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Frank Beddor
Frank Beddor
January 21, 2024

Remembering John Watkiss – A Creative Force in Wonderland and Beyond

January 21, 7 years ago the world lost an artistic genius, John Watkiss. John was not only a remarkable artist but also a cherished collaborator who helped bring the world of “The Looking Glass Wars” to life. As I reflect on the journey, we embarked upon together over two decades ago, I am reminded of his immense talent, his boundless creativity, and the lasting impact he had on the entertainment industry.

Hatter Madigan from "The Looking Glass Wars" throws a blade in a piece by artist John Watkiss.
Two Wonderland soldiers from "The Looking Glass Wars" march away from each other in a piece by artist John Watkiss.
Queen Redd from "The Looking Glass Wars" glowers from her throne in in a piece by artist John Watkiss.

John’s prowess extended into the realm of comics, where he left an indelible mark on iconic characters and series. His collaboration with me on “The Looking Glass Wars” was just one facet of his creative output. His work graced the covers and interiors of comics published by both DC and Marvel. His visual storytelling brought to life the adventures of Batman, Conan, Deadman, and Sandman, among others. His panels were a masterclass in composition, perspective, and emotion, immersing readers in rich and dynamic visual narratives.

One of my personal favorite paintings of John’s can be seen in Volume 11 of the book “Sparrow,” a testament to his ability to evoke emotion and depth through his art. His mastery of anatomy and his ability to capture the essence of characters in their most defining moments made his comic work truly stand out. He understood the nuances of facial expressions and body language, making each character’s journey even more engaging and relatable.

A woman in a black top, black gloves, and white skirt with black dots next to a woman sitting on a sofa in an evening gown in drawings by artist John Watkiss.

Our collaboration on “The Looking Glass Wars” was a testament to John’s unique talents. His visualizations of Wonderland, its inhabitants, and its machinery were nothing short of magical. With every stroke of his pen, he transported readers to a realm where imagination knew no bounds. His attention to detail and his knack for infusing each image with emotion and depth were unparalleled. Together, we crafted a world that was both captivating and visually stunning, including some concept art for the musical.

Deep columns of card soldiers from "The Looking Glass Wars" march with spears in a piece by artist John Watkiss.
The King and Queen of Hearts from "The Looking Glass Wars", wearing playing card ruffs, in a piece by artist John Watkiss.

John’s influence extended far beyond our collaboration and the world of comics. He left an indelible mark on the world of cinema, working with luminaries such as Steven Spielberg and Ridley Scott. His contributions to projects like “Treasure Planet,” “Atlantis: The Lost Empire,” and “Sky Captain and the World of Tomorrow” showcased his versatility and his ability to seamlessly blend realism with the fantastical. His work enhanced the storytelling of these films, making them all the more immersive and memorable.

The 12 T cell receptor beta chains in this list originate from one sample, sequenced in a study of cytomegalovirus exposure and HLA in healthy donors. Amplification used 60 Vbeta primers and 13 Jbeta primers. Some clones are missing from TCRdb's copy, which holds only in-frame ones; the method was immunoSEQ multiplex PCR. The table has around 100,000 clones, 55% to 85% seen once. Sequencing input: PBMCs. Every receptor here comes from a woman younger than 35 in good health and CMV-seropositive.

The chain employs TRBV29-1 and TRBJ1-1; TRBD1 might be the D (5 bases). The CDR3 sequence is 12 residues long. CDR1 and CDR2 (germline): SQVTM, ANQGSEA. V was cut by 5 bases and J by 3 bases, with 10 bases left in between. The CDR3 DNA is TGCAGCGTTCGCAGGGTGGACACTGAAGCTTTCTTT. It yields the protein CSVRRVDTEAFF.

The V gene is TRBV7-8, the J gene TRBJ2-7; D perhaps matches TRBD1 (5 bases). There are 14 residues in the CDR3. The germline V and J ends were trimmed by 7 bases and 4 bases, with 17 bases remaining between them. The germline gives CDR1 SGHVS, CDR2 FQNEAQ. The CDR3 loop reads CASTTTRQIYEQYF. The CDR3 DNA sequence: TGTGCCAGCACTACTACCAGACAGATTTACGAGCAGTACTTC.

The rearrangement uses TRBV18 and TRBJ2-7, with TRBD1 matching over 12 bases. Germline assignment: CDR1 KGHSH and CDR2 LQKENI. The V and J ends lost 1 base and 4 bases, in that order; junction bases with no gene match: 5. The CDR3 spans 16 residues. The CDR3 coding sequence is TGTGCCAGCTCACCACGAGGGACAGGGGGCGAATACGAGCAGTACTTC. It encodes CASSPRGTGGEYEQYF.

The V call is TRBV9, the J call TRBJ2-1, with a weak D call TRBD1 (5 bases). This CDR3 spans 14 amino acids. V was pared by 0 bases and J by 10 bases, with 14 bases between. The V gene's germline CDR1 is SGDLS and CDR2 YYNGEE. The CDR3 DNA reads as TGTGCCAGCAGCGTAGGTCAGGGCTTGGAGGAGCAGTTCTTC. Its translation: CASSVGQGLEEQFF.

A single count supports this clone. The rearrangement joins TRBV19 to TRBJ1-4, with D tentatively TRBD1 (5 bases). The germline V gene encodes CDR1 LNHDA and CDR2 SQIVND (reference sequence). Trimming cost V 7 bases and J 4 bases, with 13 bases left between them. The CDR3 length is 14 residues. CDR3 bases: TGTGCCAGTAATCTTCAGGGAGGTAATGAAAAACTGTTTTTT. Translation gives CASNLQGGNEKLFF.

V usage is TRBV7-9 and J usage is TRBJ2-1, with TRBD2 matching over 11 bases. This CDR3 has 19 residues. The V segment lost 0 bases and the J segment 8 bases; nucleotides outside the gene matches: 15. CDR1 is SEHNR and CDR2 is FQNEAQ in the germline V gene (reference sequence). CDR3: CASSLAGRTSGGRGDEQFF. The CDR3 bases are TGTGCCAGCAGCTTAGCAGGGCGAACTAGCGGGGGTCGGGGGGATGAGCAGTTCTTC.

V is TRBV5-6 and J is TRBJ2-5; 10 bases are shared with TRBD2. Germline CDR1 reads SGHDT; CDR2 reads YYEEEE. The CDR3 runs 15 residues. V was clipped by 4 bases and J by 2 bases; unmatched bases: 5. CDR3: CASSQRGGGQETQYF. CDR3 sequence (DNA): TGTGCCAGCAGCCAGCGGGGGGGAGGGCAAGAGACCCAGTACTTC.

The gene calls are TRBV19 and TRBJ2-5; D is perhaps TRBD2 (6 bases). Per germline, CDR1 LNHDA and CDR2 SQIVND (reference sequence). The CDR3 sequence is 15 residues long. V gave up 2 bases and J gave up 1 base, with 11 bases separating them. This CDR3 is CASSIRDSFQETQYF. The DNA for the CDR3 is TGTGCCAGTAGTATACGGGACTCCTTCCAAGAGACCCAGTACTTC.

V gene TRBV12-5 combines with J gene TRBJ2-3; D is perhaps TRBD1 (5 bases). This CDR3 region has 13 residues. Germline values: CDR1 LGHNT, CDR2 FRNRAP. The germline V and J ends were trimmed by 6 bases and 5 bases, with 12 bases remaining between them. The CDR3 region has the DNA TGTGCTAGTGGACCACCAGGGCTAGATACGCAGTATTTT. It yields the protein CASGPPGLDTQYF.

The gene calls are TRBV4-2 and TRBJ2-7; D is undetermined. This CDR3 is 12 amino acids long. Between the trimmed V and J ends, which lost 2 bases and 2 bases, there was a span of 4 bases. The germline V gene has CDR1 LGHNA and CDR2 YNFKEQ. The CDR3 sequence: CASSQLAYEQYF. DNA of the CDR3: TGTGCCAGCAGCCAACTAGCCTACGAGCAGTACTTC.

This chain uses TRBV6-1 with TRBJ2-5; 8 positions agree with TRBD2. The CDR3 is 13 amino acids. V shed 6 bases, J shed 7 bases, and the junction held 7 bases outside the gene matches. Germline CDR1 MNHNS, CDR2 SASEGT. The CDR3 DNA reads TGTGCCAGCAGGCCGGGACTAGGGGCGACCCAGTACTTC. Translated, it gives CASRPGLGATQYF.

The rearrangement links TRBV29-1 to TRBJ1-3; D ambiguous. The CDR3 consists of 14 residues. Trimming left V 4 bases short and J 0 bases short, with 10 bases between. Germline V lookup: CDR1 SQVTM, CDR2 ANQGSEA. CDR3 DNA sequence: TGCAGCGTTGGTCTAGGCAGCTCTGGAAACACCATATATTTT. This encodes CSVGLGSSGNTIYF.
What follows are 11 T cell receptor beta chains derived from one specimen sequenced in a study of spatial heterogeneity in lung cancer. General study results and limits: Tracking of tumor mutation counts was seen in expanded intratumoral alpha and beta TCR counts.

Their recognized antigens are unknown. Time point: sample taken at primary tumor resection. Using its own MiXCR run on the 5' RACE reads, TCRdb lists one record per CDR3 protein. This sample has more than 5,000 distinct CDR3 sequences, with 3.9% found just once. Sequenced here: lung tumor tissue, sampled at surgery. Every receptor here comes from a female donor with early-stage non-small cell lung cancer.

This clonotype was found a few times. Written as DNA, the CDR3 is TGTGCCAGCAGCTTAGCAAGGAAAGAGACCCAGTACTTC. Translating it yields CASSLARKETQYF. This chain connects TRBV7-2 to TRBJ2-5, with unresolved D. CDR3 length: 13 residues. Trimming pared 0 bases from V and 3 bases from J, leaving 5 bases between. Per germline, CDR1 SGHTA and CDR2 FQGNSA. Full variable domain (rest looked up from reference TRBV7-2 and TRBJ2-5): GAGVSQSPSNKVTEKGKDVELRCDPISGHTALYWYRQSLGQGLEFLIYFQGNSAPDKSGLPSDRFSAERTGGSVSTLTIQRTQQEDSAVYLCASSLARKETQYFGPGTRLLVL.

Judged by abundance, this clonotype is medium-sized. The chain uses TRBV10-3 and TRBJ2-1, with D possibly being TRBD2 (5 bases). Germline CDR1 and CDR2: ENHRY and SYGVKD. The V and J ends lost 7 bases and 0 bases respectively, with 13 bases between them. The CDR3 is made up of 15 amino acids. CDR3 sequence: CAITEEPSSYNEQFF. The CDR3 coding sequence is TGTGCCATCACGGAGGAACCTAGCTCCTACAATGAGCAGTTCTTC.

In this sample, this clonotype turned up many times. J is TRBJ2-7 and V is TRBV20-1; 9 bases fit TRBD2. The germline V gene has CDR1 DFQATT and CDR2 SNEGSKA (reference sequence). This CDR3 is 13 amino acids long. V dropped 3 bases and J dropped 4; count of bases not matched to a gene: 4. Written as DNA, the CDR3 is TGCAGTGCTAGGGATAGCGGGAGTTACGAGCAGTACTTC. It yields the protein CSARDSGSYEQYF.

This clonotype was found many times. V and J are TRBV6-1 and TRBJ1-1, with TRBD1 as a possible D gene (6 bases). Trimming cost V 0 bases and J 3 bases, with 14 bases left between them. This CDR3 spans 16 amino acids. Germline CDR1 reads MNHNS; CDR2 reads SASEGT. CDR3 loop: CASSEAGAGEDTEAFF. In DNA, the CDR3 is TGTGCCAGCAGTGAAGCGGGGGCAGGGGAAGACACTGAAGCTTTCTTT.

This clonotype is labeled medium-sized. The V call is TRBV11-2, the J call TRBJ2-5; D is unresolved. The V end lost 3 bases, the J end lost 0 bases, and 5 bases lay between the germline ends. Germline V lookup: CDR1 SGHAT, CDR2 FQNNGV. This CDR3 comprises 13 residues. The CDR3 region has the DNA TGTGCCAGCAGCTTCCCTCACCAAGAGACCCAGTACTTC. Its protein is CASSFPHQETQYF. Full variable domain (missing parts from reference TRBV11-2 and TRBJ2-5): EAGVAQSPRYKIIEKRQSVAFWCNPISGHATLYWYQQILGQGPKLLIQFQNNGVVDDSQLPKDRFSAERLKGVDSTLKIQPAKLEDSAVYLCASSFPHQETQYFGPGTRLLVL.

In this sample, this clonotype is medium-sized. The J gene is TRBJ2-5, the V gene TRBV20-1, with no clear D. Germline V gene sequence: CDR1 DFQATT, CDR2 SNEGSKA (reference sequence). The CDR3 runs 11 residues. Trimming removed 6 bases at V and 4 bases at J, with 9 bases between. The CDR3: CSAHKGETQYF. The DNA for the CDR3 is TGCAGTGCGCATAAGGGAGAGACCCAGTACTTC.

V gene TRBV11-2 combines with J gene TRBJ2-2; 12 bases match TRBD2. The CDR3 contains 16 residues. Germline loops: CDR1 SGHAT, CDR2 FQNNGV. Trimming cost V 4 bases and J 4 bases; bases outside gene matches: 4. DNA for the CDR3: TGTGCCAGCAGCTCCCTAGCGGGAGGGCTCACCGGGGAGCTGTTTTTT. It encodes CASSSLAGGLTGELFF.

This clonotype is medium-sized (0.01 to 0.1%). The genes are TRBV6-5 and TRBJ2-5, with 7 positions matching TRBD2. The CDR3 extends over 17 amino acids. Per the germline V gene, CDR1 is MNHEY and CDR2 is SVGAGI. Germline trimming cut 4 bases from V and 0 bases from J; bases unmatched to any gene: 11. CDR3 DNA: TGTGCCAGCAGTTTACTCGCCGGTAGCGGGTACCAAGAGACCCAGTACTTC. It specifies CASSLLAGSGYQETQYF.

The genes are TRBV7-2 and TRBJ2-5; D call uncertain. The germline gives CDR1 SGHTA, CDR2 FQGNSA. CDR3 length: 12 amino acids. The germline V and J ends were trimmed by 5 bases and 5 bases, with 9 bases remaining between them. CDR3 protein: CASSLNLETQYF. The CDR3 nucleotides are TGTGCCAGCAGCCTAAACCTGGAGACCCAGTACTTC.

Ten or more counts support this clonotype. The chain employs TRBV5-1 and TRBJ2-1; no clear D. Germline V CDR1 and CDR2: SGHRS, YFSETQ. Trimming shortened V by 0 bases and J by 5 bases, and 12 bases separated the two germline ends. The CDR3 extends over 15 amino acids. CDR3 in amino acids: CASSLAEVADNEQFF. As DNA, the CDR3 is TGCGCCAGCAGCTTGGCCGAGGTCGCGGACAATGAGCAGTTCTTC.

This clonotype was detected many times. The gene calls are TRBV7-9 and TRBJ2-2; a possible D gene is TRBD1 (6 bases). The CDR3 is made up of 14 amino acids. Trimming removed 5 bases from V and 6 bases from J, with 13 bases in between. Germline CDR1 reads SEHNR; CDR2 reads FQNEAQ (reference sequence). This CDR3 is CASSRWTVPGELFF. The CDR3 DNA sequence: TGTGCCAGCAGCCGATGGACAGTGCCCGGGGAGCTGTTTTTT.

Tarzan creeps through the jungle, faces a jaguar, and confronts hunters in three panels by artist John Watkiss from concept art for the 1999 Disney animated film "Tarzan".

DreamWorks, Disney, and countless other studios were fortunate to have John’s artistic prowess grace their projects. His involvement in films like “Tarzan”, Guy Ritchie’s “Sherlock Homes”, “The Prince of Egypt”, and “Mulan” demonstrated his knack for infusing animated worlds with depth and authenticity. John’s mastery of anatomy, lighting, and composition made every frame he touched a work of art, leaving an everlasting impact on the animation industry.

Conan holds a sword and axe while looking at dead bodies below him while a woman kneels by his side in a piece by artist John Watkiss.
Two young people confront a reanimated skeleton with a giant skeleton head looming over them in a piece by artist John Watkiss from the cover art for the comic "Deadman 5".

John’s artistic contributions were not limited to the silver screen or the pages of comics. He was a renowned educator, sharing his knowledge and passion for anatomy with countless aspiring artists. His influence continues to ripple through the generations of creators he inspired and guided.

Sherlock Holmes holds a smoking pistol with the letters "V" and "R" in bullet holes on the wall behind him in a piece by the artist John Watkiss from the storyboards for the 2009 Guy Ritchie film "Sherlock Holmes".

As we remember John Watkiss, let us cherish the legacy he leaves behind. His imagination knew no bounds, and his dedication to his craft was unwavering. He brought wonder and awe to everything he touched, leaving an undeniable mark on the worlds of literature, film, comics, and art.

Rest in peace, dear John. Your spirit will forever live on in the beauty you created and the lives you touched.

With profound sadness and gratitude,

Frank Beddor

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